Friday, April 1, 2011

Book Review: The Worst Witch by Jill Murphy (1974)

The Worst Witch is a children's chapter book originally published in the UK in 1974. I first learned of it from the BBC television mini-series called Picture Book, which spotlighted various children's books that have built the foundation for present-day children's literature. The show pointed out that this book was unique because it put a fantastical twist on the typical school story.
The main character is Mildred Hubbell, and she is the worst student at Miss Cackle's Academy for Witches. Nothing she does ever seems to turn out right:

You could rely on Mildred to have her hat on back-to-front or her bootlaces trailing along the floor. She couldn't walk from one end of a corridor to the other without someone yelling at her, and nearly every night she was writing lines or being kept in (not that there was anywhere to go if you were allowed out.)

Throughout the book, Mildred has a variety of mishaps, including turning a classmate into a pig, accidentally creating an invisibility potion, and ruining the class's broomstick formation performance. After realizing that this third accident was actually orchestrated by her rival, Ethel, Mildred decides to run away.

While out in the forest, however, she stumbles upon a secret threat to Miss Cackle's Academy and must decide what to do with that secret information.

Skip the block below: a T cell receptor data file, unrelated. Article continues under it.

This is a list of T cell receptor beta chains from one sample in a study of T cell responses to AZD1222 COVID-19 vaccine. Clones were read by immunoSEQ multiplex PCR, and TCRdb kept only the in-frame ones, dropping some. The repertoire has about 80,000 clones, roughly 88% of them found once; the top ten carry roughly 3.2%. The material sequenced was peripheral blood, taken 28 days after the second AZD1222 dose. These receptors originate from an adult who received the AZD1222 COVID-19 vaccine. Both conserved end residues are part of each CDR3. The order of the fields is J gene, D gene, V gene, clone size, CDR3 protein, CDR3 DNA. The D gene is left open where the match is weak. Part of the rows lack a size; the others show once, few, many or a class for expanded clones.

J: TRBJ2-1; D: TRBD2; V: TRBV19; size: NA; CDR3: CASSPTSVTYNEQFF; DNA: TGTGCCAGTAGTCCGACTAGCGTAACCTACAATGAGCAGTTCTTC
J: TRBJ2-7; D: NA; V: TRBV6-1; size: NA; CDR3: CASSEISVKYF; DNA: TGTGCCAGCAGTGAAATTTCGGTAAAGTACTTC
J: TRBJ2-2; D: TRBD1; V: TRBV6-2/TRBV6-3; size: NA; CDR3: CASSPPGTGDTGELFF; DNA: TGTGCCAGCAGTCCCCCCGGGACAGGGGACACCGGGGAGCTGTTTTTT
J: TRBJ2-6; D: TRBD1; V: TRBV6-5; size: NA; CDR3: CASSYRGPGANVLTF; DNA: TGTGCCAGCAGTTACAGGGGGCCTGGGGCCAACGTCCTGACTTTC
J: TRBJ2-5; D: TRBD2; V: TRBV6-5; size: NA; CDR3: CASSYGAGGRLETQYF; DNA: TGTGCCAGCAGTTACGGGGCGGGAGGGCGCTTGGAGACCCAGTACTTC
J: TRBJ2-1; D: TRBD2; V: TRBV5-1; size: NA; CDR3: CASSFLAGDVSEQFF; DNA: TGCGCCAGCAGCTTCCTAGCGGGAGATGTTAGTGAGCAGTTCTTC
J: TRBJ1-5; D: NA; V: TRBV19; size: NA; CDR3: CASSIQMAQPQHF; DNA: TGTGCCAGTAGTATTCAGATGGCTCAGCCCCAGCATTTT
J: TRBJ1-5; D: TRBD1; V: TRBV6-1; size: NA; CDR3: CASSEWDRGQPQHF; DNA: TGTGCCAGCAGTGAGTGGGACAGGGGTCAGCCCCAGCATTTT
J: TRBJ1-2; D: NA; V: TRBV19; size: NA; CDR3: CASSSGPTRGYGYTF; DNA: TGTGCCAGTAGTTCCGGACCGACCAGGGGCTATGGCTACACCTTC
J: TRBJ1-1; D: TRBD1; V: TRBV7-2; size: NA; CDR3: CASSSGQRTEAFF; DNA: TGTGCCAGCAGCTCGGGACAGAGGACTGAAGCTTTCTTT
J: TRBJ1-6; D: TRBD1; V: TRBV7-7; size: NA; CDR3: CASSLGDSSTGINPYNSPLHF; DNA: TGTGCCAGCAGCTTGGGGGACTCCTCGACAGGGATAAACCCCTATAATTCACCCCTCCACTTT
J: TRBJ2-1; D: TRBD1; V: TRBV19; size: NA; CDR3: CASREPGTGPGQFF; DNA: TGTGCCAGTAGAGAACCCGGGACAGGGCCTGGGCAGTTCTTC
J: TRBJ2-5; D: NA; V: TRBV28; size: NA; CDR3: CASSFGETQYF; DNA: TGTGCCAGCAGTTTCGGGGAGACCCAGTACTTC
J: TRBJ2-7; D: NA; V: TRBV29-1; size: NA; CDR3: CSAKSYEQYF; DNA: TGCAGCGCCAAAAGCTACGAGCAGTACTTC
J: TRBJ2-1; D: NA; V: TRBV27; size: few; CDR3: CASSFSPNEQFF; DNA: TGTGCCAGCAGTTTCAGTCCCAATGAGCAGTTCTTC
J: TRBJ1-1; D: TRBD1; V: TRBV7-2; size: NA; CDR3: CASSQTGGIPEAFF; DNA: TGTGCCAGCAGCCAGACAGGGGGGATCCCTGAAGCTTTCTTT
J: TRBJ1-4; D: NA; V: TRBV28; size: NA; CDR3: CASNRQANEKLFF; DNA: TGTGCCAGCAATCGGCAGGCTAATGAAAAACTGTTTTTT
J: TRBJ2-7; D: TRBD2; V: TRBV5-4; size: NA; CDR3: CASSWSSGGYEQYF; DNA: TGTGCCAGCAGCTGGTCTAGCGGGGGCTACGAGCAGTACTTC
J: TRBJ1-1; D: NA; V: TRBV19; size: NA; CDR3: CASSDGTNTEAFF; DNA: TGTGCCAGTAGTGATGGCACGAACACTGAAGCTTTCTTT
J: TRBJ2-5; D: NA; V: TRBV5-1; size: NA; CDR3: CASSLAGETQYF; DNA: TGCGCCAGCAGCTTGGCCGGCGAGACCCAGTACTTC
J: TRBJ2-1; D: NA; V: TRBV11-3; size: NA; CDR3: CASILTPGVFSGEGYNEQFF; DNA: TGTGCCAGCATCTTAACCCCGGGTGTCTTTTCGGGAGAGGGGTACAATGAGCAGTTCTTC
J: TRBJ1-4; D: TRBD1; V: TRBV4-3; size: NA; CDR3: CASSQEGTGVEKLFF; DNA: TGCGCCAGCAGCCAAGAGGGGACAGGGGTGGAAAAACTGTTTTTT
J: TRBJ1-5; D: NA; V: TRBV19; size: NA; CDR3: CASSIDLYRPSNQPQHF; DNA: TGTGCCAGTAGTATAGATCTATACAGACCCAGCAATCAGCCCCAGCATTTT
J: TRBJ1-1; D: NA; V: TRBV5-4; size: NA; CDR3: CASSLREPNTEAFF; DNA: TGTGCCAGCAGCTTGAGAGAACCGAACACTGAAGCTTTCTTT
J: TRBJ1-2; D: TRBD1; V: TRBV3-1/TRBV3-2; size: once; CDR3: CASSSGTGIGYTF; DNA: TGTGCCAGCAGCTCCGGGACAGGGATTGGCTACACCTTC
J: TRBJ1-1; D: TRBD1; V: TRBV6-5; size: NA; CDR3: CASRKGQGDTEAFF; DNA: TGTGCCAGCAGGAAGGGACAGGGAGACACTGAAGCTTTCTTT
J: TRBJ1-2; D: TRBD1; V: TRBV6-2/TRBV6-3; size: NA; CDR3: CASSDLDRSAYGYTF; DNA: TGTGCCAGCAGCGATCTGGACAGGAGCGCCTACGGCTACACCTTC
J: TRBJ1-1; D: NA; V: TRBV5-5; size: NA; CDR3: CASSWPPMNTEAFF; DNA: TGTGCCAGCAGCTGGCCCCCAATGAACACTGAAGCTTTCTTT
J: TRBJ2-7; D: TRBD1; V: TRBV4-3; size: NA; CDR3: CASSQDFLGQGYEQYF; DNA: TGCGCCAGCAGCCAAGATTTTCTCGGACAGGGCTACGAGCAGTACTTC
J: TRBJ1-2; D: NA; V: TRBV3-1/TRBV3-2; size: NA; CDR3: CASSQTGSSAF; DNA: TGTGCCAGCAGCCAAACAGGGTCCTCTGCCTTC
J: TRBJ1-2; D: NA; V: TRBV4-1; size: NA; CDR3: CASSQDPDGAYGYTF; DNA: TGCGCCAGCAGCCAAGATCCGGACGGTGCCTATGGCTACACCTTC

This book has many, many parallels to the Harry Potter series, to the point that if it was published today, we might label it a copycat. It's hard to say, in a post-Harry Potter world, whether this book would have been considered especially creative when it was published, or not. I certainly think kids who have read Harry Potter, and are accustomed to a lot of action in their fantasy books would probably not be as thrilled by this one. But I also think the change in setting from typical elementary and middle schools does make this a unique read. There are a lot of books about tween girls dealing with awkwardness and striving to fit in with their peers, but few of them written for this age level take place in other worlds, where magic is also a part of that struggle.

I would recommend this book especially to fans of the Araminta Spookie books, and other books about otherworldly girls. It also made me think of Deborah Hautzig's Little Witch books from back in the 1980's, (which were apparently illustrated by Marc Brown!) though it doesn't seem like many of the titles I loved are in print anymore. It would also make a really good interim read for kids who want in on the wizard craze, but just aren't ready for Harry Potter yet. Parents often ask me for HP read-alikes that are short and easier to read, and The Worst Witch definitely fits the bill.

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